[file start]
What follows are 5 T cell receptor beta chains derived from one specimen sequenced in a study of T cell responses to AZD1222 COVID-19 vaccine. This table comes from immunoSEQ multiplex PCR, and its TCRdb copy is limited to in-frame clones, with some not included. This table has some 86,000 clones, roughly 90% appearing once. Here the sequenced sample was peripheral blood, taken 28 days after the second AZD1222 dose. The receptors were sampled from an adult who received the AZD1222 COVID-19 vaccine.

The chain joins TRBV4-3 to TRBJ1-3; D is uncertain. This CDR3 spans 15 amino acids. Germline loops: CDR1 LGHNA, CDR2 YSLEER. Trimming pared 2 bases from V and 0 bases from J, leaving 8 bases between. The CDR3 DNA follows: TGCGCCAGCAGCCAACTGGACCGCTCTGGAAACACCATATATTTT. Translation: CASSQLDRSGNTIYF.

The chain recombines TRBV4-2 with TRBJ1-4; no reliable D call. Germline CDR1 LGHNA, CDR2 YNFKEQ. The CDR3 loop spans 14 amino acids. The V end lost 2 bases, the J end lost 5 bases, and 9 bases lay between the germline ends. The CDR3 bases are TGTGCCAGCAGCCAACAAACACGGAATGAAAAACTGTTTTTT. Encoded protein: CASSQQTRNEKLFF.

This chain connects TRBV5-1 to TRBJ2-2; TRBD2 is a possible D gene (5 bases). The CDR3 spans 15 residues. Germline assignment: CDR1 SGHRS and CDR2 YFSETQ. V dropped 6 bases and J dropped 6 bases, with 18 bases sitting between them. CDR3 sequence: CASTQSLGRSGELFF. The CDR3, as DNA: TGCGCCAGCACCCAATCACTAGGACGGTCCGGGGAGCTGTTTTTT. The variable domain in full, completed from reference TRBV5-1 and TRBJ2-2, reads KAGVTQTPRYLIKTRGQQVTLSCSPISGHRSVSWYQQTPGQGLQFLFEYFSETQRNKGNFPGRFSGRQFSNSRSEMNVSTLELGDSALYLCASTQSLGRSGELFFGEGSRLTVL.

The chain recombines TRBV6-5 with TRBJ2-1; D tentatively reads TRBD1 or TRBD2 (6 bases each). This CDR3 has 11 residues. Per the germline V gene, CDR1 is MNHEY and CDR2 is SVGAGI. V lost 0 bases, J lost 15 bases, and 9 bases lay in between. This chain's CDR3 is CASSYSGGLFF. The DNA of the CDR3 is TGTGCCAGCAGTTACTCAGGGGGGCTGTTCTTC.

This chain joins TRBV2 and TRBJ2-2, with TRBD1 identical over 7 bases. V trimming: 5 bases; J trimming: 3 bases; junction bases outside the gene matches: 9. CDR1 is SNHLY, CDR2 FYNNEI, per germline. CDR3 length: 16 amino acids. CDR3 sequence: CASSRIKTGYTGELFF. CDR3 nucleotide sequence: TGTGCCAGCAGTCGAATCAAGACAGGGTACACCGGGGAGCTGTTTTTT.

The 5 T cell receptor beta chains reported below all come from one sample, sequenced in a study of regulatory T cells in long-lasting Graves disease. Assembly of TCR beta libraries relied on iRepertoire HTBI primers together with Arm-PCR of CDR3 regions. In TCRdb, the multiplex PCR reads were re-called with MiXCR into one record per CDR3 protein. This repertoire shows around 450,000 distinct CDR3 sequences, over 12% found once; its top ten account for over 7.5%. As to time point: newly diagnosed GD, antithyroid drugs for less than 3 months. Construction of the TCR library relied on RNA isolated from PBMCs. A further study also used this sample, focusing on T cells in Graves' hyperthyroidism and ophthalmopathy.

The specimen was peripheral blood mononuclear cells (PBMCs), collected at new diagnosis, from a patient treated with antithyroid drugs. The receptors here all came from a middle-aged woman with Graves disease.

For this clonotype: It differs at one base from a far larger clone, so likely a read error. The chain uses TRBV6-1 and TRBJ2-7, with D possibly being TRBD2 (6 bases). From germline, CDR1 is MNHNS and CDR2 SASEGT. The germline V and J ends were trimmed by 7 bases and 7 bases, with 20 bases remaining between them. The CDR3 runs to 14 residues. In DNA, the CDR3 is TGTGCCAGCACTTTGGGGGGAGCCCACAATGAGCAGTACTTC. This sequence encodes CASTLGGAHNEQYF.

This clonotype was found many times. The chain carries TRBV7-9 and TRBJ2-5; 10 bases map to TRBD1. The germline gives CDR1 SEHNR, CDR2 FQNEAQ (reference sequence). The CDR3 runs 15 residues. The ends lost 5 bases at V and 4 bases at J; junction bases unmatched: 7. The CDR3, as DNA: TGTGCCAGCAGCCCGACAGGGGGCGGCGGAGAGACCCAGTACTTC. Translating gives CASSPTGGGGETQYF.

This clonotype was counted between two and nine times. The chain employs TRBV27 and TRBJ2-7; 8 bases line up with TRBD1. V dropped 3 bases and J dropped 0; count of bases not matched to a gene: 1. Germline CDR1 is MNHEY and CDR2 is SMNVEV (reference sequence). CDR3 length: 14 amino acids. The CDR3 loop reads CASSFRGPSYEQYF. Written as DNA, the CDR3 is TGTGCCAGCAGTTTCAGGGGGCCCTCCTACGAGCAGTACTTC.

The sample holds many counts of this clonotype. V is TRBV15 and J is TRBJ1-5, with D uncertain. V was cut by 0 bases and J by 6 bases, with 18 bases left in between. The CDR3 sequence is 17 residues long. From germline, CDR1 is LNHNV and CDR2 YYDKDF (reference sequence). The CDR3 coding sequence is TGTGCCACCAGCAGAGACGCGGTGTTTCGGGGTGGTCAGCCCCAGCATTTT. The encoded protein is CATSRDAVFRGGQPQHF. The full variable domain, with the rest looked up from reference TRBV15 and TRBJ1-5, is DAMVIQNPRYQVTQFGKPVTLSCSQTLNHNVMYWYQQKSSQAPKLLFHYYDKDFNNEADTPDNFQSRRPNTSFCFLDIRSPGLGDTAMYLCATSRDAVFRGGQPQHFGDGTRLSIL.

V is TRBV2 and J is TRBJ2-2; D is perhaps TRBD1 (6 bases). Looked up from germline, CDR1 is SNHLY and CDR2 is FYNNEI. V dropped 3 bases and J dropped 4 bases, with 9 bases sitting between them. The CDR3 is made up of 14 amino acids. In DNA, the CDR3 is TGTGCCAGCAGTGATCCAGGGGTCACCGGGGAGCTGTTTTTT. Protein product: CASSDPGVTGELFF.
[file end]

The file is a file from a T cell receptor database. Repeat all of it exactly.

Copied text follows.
What follows are 5 T cell receptor beta chains derived from one specimen sequenced in a study of T cell responses to AZD1222 COVID-19 vaccine. This table comes from immunoSEQ multiplex PCR, and its TCRdb copy is limited to in-frame clones, with some not included. This table has some 86,000 clones, roughly 90% appearing once. Here the sequenced sample was peripheral blood, taken 28 days after the second AZD1222 dose. The receptors were sampled from an adult who received the AZD1222 COVID-19 vaccine.

The chain joins TRBV4-3 to TRBJ1-3; D is uncertain. This CDR3 spans 15 amino acids. Germline loops: CDR1 LGHNA, CDR2 YSLEER. Trimming pared 2 bases from V and 0 bases from J, leaving 8 bases between. The CDR3 DNA follows: TGCGCCAGCAGCCAACTGGACCGCTCTGGAAACACCATATATTTT. Translation: CASSQLDRSGNTIYF.

The chain recombines TRBV4-2 with TRBJ1-4; no reliable D call. Germline CDR1 LGHNA, CDR2 YNFKEQ. The CDR3 loop spans 14 amino acids. The V end lost 2 bases, the J end lost 5 bases, and 9 bases lay between the germline ends. The CDR3 bases are TGTGCCAGCAGCCAACAAACACGGAATGAAAAACTGTTTTTT. Encoded protein: CASSQQTRNEKLFF.

This chain connects TRBV5-1 to TRBJ2-2; TRBD2 is a possible D gene (5 bases). The CDR3 spans 15 residues. Germline assignment: CDR1 SGHRS and CDR2 YFSETQ. V dropped 6 bases and J dropped 6 bases, with 18 bases sitting between them. CDR3 sequence: CASTQSLGRSGELFF. The CDR3, as DNA: TGCGCCAGCACCCAATCACTAGGACGGTCCGGGGAGCTGTTTTTT. The variable domain in full, completed from reference TRBV5-1 and TRBJ2-2, reads KAGVTQTPRYLIKTRGQQVTLSCSPISGHRSVSWYQQTPGQGLQFLFEYFSETQRNKGNFPGRFSGRQFSNSRSEMNVSTLELGDSALYLCASTQSLGRSGELFFGEGSRLTVL.

The chain recombines TRBV6-5 with TRBJ2-1; D tentatively reads TRBD1 or TRBD2 (6 bases each). This CDR3 has 11 residues. Per the germline V gene, CDR1 is MNHEY and CDR2 is SVGAGI. V lost 0 bases, J lost 15 bases, and 9 bases lay in between. This chain's CDR3 is CASSYSGGLFF. The DNA of the CDR3 is TGTGCCAGCAGTTACTCAGGGGGGCTGTTCTTC.

This chain joins TRBV2 and TRBJ2-2, with TRBD1 identical over 7 bases. V trimming: 5 bases; J trimming: 3 bases; junction bases outside the gene matches: 9. CDR1 is SNHLY, CDR2 FYNNEI, per germline. CDR3 length: 16 amino acids. CDR3 sequence: CASSRIKTGYTGELFF. CDR3 nucleotide sequence: TGTGCCAGCAGTCGAATCAAGACAGGGTACACCGGGGAGCTGTTTTTT.

The 5 T cell receptor beta chains reported below all come from one sample, sequenced in a study of regulatory T cells in long-lasting Graves disease. Assembly of TCR beta libraries relied on iRepertoire HTBI primers together with Arm-PCR of CDR3 regions. In TCRdb, the multiplex PCR reads were re-called with MiXCR into one record per CDR3 protein. This repertoire shows around 450,000 distinct CDR3 sequences, over 12% found once; its top ten account for over 7.5%. As to time point: newly diagnosed GD, antithyroid drugs for less than 3 months. Construction of the TCR library relied on RNA isolated from PBMCs. A further study also used this sample, focusing on T cells in Graves' hyperthyroidism and ophthalmopathy.

The specimen was peripheral blood mononuclear cells (PBMCs), collected at new diagnosis, from a patient treated with antithyroid drugs. The receptors here all came from a middle-aged woman with Graves disease.

For this clonotype: It differs at one base from a far larger clone, so likely a read error. The chain uses TRBV6-1 and TRBJ2-7, with D possibly being TRBD2 (6 bases). From germline, CDR1 is MNHNS and CDR2 SASEGT. The germline V and J ends were trimmed by 7 bases and 7 bases, with 20 bases remaining between them. The CDR3 runs to 14 residues. In DNA, the CDR3 is TGTGCCAGCACTTTGGGGGGAGCCCACAATGAGCAGTACTTC. This sequence encodes CASTLGGAHNEQYF.

This clonotype was found many times. The chain carries TRBV7-9 and TRBJ2-5; 10 bases map to TRBD1. The germline gives CDR1 SEHNR, CDR2 FQNEAQ (reference sequence). The CDR3 runs 15 residues. The ends lost 5 bases at V and 4 bases at J; junction bases unmatched: 7. The CDR3, as DNA: TGTGCCAGCAGCCCGACAGGGGGCGGCGGAGAGACCCAGTACTTC. Translating gives CASSPTGGGGETQYF.

This clonotype was counted between two and nine times. The chain employs TRBV27 and TRBJ2-7; 8 bases line up with TRBD1. V dropped 3 bases and J dropped 0; count of bases not matched to a gene: 1. Germline CDR1 is MNHEY and CDR2 is SMNVEV (reference sequence). CDR3 length: 14 amino acids. The CDR3 loop reads CASSFRGPSYEQYF. Written as DNA, the CDR3 is TGTGCCAGCAGTTTCAGGGGGCCCTCCTACGAGCAGTACTTC.

The sample holds many counts of this clonotype. V is TRBV15 and J is TRBJ1-5, with D uncertain. V was cut by 0 bases and J by 6 bases, with 18 bases left in between. The CDR3 sequence is 17 residues long. From germline, CDR1 is LNHNV and CDR2 YYDKDF (reference sequence). The CDR3 coding sequence is TGTGCCACCAGCAGAGACGCGGTGTTTCGGGGTGGTCAGCCCCAGCATTTT. The encoded protein is CATSRDAVFRGGQPQHF. The full variable domain, with the rest looked up from reference TRBV15 and TRBJ1-5, is DAMVIQNPRYQVTQFGKPVTLSCSQTLNHNVMYWYQQKSSQAPKLLFHYYDKDFNNEADTPDNFQSRRPNTSFCFLDIRSPGLGDTAMYLCATSRDAVFRGGQPQHFGDGTRLSIL.

V is TRBV2 and J is TRBJ2-2; D is perhaps TRBD1 (6 bases). Looked up from germline, CDR1 is SNHLY and CDR2 is FYNNEI. V dropped 3 bases and J dropped 4 bases, with 9 bases sitting between them. The CDR3 is made up of 14 amino acids. In DNA, the CDR3 is TGTGCCAGCAGTGATCCAGGGGTCACCGGGGAGCTGTTTTTT. Protein product: CASSDPGVTGELFF.